"First there is the setup, in which the nature of what might be attempted at is hinted at, or suggested, or explained. The apparatus is seen. volunteers from the audience sometimes participate in preparation. As the trick is being setup, the magician will make use of every possible use of misdirection.

"The performance is where the magician's lifetime of practice, and his innate skill as a performer, cojoin to produce the magical display.

"The third stage is sometimes
Sep 10, 2012 rated it really liked it  ·  review of another edition
Shelves: sci-fi, lit

The Prestige by Christopher Priest

My rating: 4 of 5 stars

Not even close to what I was expecting, thankfully.

Blurb: Turn of the 20th Century London, two stage magicians embark on a feud of a lifetime propelling both of them to fame and fortune, pain and despair and a couple of shocking discoveries along the way, also framed by the meeting of their great grandchildren still living with the aftermath of the feud.

Thoughts: At its core Christopher Priest's The Prestige (completely different
Like many readers, I came to this book after seeing the excellent 2006 film based on it. Like many other readers, I ended up preferring the film to the book as the film is a lot more tightly woven and provides better motivations for the characters' actions.

The story, for those of you who don't know, centres on two Victorian magicians who strike up a feud and spend the next twenty years sabotaging each other's shows and trying to outperform each other, each coming up with a spectacular
A. Dawes
May 28, 2016 rated it it was amazing
Dueling illusionists' ongoing battle in the late Victorian era has consequences for future generations. This is a masterpiece of epistolary style writing. The reader is set up, mirroring the art of the illusionist. The Prestige explores issues relating to social class and gender, artistry vs science, one's perspective shaping the truth, and the dangers of limitless ambition. The illusionists' duel and their quest to be true masters provides for a couple of intriguing Faustian bargains in this ...more
Simon Fay
Nov 04, 2017 rated it really liked it
Let's get one thing out of the way: I preferred the movie. It was a tenser experience with much more compelling motivations to drive the characters forward. More importantly, the movie succeeded in obscuring plotholes where the novel did not.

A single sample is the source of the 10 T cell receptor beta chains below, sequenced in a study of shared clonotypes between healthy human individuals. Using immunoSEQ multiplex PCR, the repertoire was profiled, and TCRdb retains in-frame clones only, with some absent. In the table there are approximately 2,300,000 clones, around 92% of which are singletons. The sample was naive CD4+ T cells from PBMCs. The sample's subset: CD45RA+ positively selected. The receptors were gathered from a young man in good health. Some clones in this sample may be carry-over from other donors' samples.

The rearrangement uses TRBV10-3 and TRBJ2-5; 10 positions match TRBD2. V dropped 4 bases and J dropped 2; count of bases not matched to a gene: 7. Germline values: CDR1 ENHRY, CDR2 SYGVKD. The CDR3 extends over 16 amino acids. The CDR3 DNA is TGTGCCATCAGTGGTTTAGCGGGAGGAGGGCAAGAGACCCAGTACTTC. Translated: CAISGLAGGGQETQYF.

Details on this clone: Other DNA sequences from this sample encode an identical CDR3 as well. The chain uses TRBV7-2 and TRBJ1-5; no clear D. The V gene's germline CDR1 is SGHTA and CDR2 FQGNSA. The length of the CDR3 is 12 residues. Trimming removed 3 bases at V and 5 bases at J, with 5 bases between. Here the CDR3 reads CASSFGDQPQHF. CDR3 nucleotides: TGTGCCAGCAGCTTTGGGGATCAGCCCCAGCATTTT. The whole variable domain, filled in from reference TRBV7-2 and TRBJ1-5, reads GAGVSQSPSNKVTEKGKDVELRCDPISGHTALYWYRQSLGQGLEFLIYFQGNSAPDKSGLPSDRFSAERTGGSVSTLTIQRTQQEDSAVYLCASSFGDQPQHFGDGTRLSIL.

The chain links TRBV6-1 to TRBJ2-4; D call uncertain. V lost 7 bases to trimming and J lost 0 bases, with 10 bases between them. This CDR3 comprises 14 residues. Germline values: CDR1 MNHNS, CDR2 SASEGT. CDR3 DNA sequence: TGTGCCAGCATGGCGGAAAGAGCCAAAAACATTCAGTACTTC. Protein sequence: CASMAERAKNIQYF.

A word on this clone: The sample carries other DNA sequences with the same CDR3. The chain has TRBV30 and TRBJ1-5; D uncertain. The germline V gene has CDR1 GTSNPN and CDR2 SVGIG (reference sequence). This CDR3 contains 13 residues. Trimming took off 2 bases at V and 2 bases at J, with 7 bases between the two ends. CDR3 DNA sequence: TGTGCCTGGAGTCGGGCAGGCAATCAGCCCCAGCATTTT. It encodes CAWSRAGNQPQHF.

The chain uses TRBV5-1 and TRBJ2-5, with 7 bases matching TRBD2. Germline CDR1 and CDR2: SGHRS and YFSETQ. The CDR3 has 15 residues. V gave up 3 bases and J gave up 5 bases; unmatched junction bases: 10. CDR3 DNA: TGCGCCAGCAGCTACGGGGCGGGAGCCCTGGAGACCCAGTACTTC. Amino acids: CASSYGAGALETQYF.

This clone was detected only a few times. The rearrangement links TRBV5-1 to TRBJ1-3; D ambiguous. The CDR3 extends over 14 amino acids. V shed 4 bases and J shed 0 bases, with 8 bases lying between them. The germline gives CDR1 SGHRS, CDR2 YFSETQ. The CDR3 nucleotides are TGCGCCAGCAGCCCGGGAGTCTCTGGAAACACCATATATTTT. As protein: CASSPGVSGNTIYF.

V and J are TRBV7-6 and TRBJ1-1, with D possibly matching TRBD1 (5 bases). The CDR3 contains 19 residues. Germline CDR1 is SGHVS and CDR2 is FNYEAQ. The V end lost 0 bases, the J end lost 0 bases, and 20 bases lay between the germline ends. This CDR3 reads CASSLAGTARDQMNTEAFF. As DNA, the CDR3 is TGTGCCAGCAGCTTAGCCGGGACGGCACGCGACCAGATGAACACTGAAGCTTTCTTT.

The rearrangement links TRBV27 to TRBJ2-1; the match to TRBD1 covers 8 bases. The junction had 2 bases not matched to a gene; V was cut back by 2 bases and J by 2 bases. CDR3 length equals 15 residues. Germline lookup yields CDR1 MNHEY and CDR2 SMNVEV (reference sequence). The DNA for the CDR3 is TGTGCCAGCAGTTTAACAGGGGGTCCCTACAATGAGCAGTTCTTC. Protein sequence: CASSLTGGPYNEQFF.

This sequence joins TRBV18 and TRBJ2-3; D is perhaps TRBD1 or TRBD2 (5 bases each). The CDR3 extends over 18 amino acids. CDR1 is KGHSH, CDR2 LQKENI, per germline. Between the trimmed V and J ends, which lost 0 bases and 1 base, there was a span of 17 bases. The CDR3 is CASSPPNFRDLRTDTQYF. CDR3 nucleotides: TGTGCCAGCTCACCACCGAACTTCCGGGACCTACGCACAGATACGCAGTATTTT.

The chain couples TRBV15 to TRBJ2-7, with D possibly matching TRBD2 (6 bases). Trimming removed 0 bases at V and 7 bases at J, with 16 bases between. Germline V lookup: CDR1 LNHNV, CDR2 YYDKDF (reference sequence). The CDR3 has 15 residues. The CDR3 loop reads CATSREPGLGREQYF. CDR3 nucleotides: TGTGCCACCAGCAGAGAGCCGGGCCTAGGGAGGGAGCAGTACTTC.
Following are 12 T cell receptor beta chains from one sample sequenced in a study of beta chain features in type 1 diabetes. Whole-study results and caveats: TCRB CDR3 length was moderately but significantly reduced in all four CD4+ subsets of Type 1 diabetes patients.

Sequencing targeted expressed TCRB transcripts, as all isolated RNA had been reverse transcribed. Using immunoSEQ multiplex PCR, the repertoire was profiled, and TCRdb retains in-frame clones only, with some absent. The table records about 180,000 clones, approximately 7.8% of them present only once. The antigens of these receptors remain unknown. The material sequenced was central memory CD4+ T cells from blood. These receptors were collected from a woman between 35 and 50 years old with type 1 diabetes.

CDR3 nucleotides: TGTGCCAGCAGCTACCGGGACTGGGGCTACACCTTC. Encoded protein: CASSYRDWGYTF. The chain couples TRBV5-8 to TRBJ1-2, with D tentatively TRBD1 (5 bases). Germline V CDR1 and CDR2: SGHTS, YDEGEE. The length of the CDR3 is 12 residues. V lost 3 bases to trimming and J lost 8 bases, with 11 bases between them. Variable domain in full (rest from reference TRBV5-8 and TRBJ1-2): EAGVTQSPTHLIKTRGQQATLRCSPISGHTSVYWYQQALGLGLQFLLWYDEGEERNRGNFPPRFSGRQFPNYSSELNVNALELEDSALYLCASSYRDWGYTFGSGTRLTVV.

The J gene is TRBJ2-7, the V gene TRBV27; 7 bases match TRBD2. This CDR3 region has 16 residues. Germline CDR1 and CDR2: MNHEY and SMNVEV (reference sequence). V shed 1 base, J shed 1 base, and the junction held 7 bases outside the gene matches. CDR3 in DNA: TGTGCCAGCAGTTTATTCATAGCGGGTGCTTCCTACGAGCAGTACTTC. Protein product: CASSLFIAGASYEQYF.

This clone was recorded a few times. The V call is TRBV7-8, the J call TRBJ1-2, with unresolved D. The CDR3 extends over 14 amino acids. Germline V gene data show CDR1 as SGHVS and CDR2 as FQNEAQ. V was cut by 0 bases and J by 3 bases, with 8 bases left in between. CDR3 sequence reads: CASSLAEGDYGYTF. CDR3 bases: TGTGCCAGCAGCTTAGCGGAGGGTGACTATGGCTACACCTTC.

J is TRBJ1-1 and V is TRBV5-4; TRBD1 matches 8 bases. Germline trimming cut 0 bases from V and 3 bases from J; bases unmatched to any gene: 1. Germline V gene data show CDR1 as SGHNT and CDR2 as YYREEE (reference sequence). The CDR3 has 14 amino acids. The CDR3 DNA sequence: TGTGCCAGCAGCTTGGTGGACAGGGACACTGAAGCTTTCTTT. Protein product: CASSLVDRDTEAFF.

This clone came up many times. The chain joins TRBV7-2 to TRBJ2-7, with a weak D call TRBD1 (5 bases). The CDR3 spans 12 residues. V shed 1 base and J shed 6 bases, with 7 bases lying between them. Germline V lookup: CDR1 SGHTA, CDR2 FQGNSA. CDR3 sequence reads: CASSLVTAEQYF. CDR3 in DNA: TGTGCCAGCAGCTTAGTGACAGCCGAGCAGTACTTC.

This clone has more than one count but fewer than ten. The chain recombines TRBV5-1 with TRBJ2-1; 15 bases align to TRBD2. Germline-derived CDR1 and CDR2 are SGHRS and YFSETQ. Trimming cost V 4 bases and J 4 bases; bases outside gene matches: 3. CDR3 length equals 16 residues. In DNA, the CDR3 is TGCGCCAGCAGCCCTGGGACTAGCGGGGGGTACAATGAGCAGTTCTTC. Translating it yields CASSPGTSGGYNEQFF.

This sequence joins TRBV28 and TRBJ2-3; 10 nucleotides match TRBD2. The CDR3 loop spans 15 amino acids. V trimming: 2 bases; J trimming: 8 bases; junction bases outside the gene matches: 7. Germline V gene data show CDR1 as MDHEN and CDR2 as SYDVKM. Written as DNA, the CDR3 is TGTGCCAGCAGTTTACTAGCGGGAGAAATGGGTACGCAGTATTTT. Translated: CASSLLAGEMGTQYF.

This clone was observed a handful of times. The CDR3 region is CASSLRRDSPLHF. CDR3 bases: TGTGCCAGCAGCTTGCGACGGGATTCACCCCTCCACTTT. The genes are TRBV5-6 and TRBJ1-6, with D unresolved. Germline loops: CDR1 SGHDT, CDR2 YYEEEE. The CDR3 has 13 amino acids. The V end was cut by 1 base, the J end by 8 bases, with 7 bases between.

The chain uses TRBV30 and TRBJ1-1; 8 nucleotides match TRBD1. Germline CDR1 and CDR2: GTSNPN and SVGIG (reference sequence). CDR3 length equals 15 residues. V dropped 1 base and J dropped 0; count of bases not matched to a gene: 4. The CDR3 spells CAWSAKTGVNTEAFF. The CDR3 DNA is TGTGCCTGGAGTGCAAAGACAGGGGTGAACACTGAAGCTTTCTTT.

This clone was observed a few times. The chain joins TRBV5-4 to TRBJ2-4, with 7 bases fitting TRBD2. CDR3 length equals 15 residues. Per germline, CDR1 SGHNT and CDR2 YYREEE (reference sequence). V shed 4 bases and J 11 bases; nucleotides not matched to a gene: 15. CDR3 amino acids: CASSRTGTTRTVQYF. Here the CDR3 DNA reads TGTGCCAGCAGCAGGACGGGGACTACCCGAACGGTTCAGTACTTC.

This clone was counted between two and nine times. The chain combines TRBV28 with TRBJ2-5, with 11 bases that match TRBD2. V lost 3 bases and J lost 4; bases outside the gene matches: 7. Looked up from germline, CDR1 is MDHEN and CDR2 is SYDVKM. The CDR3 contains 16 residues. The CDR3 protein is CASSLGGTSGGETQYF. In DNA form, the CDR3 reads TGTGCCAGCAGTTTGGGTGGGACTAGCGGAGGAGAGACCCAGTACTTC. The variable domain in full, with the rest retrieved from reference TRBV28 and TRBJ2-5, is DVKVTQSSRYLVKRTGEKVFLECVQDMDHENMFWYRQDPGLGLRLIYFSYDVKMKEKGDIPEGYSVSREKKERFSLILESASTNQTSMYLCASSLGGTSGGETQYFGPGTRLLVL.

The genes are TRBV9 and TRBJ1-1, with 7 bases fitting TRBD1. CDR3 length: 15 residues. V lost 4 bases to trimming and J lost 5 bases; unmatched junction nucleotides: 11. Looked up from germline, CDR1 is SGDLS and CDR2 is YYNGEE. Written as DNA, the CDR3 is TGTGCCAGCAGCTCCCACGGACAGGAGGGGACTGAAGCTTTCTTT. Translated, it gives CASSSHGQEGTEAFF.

Nevertheless, much like the magic trick at the centre of Christopher Priest's The Prestige, the original version is more inventive for having been the first and all the more enjoyable for not having technology as an aid to bolster the haunting tale.

It's a
Marija Simić
Saw the movie not so recently, but I have to agree with almost everyone, when I say I prefer actually movie. This rarely happens! Of course, book has such a interesting story, and I liked it. And I like how Priest wrote about Nikola Tesla (who is (Tesla) my favourite historical figure, ever). At times confusing, both movie and the book. But, essentially- what is important is to see how every story has like, three sides, and how revenge blinds us. Makes us so so stupid. So, this book I will rate ...more
Dec 09, 2008 rated it liked it
Shelves: science-fiction
Oddly enough, not as good as the movie!
Rupert Angier and Alfred Borden are the dueling magicians playing a rather nasty game of one-upmanship. Borden creates a 'transporting man' trick, which sees him disappear and reappear at opposite ends of the stage and Angier becomes obsessed with discovering his method. They also do their very best to sabotage each others performances.

Even though i've seen the film and knew the outcome it still kept me intrigued. The first part concentrates on Borden and his version of events surrounding Angier
Scribble Orca